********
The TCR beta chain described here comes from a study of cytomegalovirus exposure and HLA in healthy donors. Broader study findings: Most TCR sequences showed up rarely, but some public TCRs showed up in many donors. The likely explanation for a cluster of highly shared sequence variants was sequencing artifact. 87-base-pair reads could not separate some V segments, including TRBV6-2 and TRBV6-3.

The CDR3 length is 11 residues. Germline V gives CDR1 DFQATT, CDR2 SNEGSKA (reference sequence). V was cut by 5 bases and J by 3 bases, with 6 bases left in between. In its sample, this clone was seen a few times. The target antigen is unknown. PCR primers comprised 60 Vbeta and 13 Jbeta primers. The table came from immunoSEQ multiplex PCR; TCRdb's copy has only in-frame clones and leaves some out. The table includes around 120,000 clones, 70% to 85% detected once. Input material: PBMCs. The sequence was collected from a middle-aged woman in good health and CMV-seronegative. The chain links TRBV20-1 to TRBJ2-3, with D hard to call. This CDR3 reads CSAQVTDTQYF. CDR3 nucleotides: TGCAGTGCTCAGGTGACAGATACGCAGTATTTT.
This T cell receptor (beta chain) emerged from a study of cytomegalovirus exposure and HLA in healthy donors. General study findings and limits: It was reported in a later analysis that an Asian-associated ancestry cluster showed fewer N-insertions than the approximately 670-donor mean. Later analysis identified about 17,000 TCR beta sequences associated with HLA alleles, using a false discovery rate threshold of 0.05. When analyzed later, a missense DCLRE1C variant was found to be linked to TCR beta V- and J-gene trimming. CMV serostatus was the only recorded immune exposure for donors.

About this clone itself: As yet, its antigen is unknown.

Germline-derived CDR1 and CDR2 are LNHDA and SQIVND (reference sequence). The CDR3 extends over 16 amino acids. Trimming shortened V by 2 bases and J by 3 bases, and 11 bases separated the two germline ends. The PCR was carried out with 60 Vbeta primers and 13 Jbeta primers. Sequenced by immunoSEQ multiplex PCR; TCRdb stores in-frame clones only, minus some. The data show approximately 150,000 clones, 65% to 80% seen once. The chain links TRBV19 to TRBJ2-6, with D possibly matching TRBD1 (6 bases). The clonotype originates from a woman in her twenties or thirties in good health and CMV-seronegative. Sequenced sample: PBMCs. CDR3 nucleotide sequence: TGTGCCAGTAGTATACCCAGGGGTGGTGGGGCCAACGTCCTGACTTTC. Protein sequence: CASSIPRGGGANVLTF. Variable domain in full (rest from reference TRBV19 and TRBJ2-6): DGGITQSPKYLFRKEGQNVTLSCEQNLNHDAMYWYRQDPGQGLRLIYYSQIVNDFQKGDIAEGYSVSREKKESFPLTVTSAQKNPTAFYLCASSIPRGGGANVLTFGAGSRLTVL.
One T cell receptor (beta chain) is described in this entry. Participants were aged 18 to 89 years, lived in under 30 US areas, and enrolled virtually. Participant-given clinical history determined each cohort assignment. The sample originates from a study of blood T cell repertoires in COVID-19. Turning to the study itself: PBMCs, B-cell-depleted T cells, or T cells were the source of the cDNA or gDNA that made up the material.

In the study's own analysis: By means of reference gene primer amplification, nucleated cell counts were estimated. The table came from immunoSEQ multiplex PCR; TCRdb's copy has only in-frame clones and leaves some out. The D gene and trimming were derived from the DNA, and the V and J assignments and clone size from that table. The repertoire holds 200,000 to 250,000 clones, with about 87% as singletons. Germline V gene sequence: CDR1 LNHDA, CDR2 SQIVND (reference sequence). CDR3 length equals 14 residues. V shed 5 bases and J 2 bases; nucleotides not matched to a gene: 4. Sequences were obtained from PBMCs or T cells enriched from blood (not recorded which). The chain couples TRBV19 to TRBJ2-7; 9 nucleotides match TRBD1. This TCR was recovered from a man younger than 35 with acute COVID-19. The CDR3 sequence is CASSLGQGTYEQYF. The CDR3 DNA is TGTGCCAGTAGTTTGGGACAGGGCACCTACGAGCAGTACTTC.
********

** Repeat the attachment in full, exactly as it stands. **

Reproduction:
The TCR beta chain described here comes from a study of cytomegalovirus exposure and HLA in healthy donors. Broader study findings: Most TCR sequences showed up rarely, but some public TCRs showed up in many donors. The likely explanation for a cluster of highly shared sequence variants was sequencing artifact. 87-base-pair reads could not separate some V segments, including TRBV6-2 and TRBV6-3.

The CDR3 length is 11 residues. Germline V gives CDR1 DFQATT, CDR2 SNEGSKA (reference sequence). V was cut by 5 bases and J by 3 bases, with 6 bases left in between. In its sample, this clone was seen a few times. The target antigen is unknown. PCR primers comprised 60 Vbeta and 13 Jbeta primers. The table came from immunoSEQ multiplex PCR; TCRdb's copy has only in-frame clones and leaves some out. The table includes around 120,000 clones, 70% to 85% detected once. Input material: PBMCs. The sequence was collected from a middle-aged woman in good health and CMV-seronegative. The chain links TRBV20-1 to TRBJ2-3, with D hard to call. This CDR3 reads CSAQVTDTQYF. CDR3 nucleotides: TGCAGTGCTCAGGTGACAGATACGCAGTATTTT.
This T cell receptor (beta chain) emerged from a study of cytomegalovirus exposure and HLA in healthy donors. General study findings and limits: It was reported in a later analysis that an Asian-associated ancestry cluster showed fewer N-insertions than the approximately 670-donor mean. Later analysis identified about 17,000 TCR beta sequences associated with HLA alleles, using a false discovery rate threshold of 0.05. When analyzed later, a missense DCLRE1C variant was found to be linked to TCR beta V- and J-gene trimming. CMV serostatus was the only recorded immune exposure for donors.

About this clone itself: As yet, its antigen is unknown.

Germline-derived CDR1 and CDR2 are LNHDA and SQIVND (reference sequence). The CDR3 extends over 16 amino acids. Trimming shortened V by 2 bases and J by 3 bases, and 11 bases separated the two germline ends. The PCR was carried out with 60 Vbeta primers and 13 Jbeta primers. Sequenced by immunoSEQ multiplex PCR; TCRdb stores in-frame clones only, minus some. The data show approximately 150,000 clones, 65% to 80% seen once. The chain links TRBV19 to TRBJ2-6, with D possibly matching TRBD1 (6 bases). The clonotype originates from a woman in her twenties or thirties in good health and CMV-seronegative. Sequenced sample: PBMCs. CDR3 nucleotide sequence: TGTGCCAGTAGTATACCCAGGGGTGGTGGGGCCAACGTCCTGACTTTC. Protein sequence: CASSIPRGGGANVLTF. Variable domain in full (rest from reference TRBV19 and TRBJ2-6): DGGITQSPKYLFRKEGQNVTLSCEQNLNHDAMYWYRQDPGQGLRLIYYSQIVNDFQKGDIAEGYSVSREKKESFPLTVTSAQKNPTAFYLCASSIPRGGGANVLTFGAGSRLTVL.
One T cell receptor (beta chain) is described in this entry. Participants were aged 18 to 89 years, lived in under 30 US areas, and enrolled virtually. Participant-given clinical history determined each cohort assignment. The sample originates from a study of blood T cell repertoires in COVID-19. Turning to the study itself: PBMCs, B-cell-depleted T cells, or T cells were the source of the cDNA or gDNA that made up the material.

In the study's own analysis: By means of reference gene primer amplification, nucleated cell counts were estimated. The table came from immunoSEQ multiplex PCR; TCRdb's copy has only in-frame clones and leaves some out. The D gene and trimming were derived from the DNA, and the V and J assignments and clone size from that table. The repertoire holds 200,000 to 250,000 clones, with about 87% as singletons. Germline V gene sequence: CDR1 LNHDA, CDR2 SQIVND (reference sequence). CDR3 length equals 14 residues. V shed 5 bases and J 2 bases; nucleotides not matched to a gene: 4. Sequences were obtained from PBMCs or T cells enriched from blood (not recorded which). The chain couples TRBV19 to TRBJ2-7; 9 nucleotides match TRBD1. This TCR was recovered from a man younger than 35 with acute COVID-19. The CDR3 sequence is CASSLGQGTYEQYF. The CDR3 DNA is TGTGCCAGTAGTTTGGGACAGGGCACCTACGAGCAGTACTTC.